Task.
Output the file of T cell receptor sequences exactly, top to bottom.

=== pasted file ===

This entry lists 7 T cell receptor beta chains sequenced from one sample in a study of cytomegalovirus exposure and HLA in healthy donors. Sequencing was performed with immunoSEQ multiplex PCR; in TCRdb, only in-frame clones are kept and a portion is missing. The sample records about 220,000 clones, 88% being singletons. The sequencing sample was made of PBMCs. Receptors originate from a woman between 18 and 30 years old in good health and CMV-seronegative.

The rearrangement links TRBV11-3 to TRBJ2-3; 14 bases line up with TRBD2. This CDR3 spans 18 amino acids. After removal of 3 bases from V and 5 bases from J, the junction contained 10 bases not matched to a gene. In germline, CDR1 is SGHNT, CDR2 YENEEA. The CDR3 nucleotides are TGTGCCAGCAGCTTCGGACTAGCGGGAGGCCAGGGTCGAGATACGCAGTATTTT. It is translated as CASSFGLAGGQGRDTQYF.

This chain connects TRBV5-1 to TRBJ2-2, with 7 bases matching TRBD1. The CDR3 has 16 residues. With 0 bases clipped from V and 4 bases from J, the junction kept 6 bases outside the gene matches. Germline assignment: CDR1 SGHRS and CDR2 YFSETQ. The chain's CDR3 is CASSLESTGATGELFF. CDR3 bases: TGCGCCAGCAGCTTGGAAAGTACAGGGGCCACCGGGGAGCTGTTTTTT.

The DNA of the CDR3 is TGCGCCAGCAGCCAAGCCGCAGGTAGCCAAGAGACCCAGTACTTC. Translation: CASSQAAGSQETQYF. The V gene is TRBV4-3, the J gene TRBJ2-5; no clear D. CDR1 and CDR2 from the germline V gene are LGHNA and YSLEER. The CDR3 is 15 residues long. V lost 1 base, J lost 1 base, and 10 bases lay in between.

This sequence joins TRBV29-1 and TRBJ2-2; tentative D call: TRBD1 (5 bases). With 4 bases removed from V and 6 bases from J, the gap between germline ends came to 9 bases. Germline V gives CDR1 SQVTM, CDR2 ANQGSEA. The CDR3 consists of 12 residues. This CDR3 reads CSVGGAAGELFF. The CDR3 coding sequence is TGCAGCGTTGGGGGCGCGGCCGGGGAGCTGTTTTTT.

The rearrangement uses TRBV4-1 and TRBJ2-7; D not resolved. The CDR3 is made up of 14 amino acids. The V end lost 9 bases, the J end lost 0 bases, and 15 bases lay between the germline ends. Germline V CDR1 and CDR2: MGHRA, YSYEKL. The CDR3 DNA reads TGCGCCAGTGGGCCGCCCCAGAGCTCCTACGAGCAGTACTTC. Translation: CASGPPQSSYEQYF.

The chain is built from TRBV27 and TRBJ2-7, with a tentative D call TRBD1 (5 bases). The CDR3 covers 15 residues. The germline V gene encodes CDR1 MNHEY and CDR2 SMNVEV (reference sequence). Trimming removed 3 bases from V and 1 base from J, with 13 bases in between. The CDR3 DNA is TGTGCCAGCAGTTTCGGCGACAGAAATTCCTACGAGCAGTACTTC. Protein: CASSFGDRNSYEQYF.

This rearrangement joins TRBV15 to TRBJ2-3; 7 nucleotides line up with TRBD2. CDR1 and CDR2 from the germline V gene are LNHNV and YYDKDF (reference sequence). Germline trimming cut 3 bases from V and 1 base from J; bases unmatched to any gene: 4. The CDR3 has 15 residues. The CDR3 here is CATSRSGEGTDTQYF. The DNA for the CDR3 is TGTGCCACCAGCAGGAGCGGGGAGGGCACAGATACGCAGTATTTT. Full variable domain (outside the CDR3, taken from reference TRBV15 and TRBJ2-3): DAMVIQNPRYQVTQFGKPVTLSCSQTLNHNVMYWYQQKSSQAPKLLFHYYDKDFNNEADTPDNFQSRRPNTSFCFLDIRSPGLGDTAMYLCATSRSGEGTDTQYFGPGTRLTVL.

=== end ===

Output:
This entry lists 7 T cell receptor beta chains sequenced from one sample in a study of cytomegalovirus exposure and HLA in healthy donors. Sequencing was performed with immunoSEQ multiplex PCR; in TCRdb, only in-frame clones are kept and a portion is missing. The sample records about 220,000 clones, 88% being singletons. The sequencing sample was made of PBMCs. Receptors originate from a woman between 18 and 30 years old in good health and CMV-seronegative.

The rearrangement links TRBV11-3 to TRBJ2-3; 14 bases line up with TRBD2. This CDR3 spans 18 amino acids. After removal of 3 bases from V and 5 bases from J, the junction contained 10 bases not matched to a gene. In germline, CDR1 is SGHNT, CDR2 YENEEA. The CDR3 nucleotides are TGTGCCAGCAGCTTCGGACTAGCGGGAGGCCAGGGTCGAGATACGCAGTATTTT. It is translated as CASSFGLAGGQGRDTQYF.

This chain connects TRBV5-1 to TRBJ2-2, with 7 bases matching TRBD1. The CDR3 has 16 residues. With 0 bases clipped from V and 4 bases from J, the junction kept 6 bases outside the gene matches. Germline assignment: CDR1 SGHRS and CDR2 YFSETQ. The chain's CDR3 is CASSLESTGATGELFF. CDR3 bases: TGCGCCAGCAGCTTGGAAAGTACAGGGGCCACCGGGGAGCTGTTTTTT.

The DNA of the CDR3 is TGCGCCAGCAGCCAAGCCGCAGGTAGCCAAGAGACCCAGTACTTC. Translation: CASSQAAGSQETQYF. The V gene is TRBV4-3, the J gene TRBJ2-5; no clear D. CDR1 and CDR2 from the germline V gene are LGHNA and YSLEER. The CDR3 is 15 residues long. V lost 1 base, J lost 1 base, and 10 bases lay in between.

This sequence joins TRBV29-1 and TRBJ2-2; tentative D call: TRBD1 (5 bases). With 4 bases removed from V and 6 bases from J, the gap between germline ends came to 9 bases. Germline V gives CDR1 SQVTM, CDR2 ANQGSEA. The CDR3 consists of 12 residues. This CDR3 reads CSVGGAAGELFF. The CDR3 coding sequence is TGCAGCGTTGGGGGCGCGGCCGGGGAGCTGTTTTTT.

The rearrangement uses TRBV4-1 and TRBJ2-7; D not resolved. The CDR3 is made up of 14 amino acids. The V end lost 9 bases, the J end lost 0 bases, and 15 bases lay between the germline ends. Germline V CDR1 and CDR2: MGHRA, YSYEKL. The CDR3 DNA reads TGCGCCAGTGGGCCGCCCCAGAGCTCCTACGAGCAGTACTTC. Translation: CASGPPQSSYEQYF.

The chain is built from TRBV27 and TRBJ2-7, with a tentative D call TRBD1 (5 bases). The CDR3 covers 15 residues. The germline V gene encodes CDR1 MNHEY and CDR2 SMNVEV (reference sequence). Trimming removed 3 bases from V and 1 base from J, with 13 bases in between. The CDR3 DNA is TGTGCCAGCAGTTTCGGCGACAGAAATTCCTACGAGCAGTACTTC. Protein: CASSFGDRNSYEQYF.

This rearrangement joins TRBV15 to TRBJ2-3; 7 nucleotides line up with TRBD2. CDR1 and CDR2 from the germline V gene are LNHNV and YYDKDF (reference sequence). Germline trimming cut 3 bases from V and 1 base from J; bases unmatched to any gene: 4. The CDR3 has 15 residues. The CDR3 here is CATSRSGEGTDTQYF. The DNA for the CDR3 is TGTGCCACCAGCAGGAGCGGGGAGGGCACAGATACGCAGTATTTT. Full variable domain (outside the CDR3, taken from reference TRBV15 and TRBJ2-3): DAMVIQNPRYQVTQFGKPVTLSCSQTLNHNVMYWYQQKSSQAPKLLFHYYDKDFNNEADTPDNFQSRRPNTSFCFLDIRSPGLGDTAMYLCATSRSGEGTDTQYFGPGTRLTVL.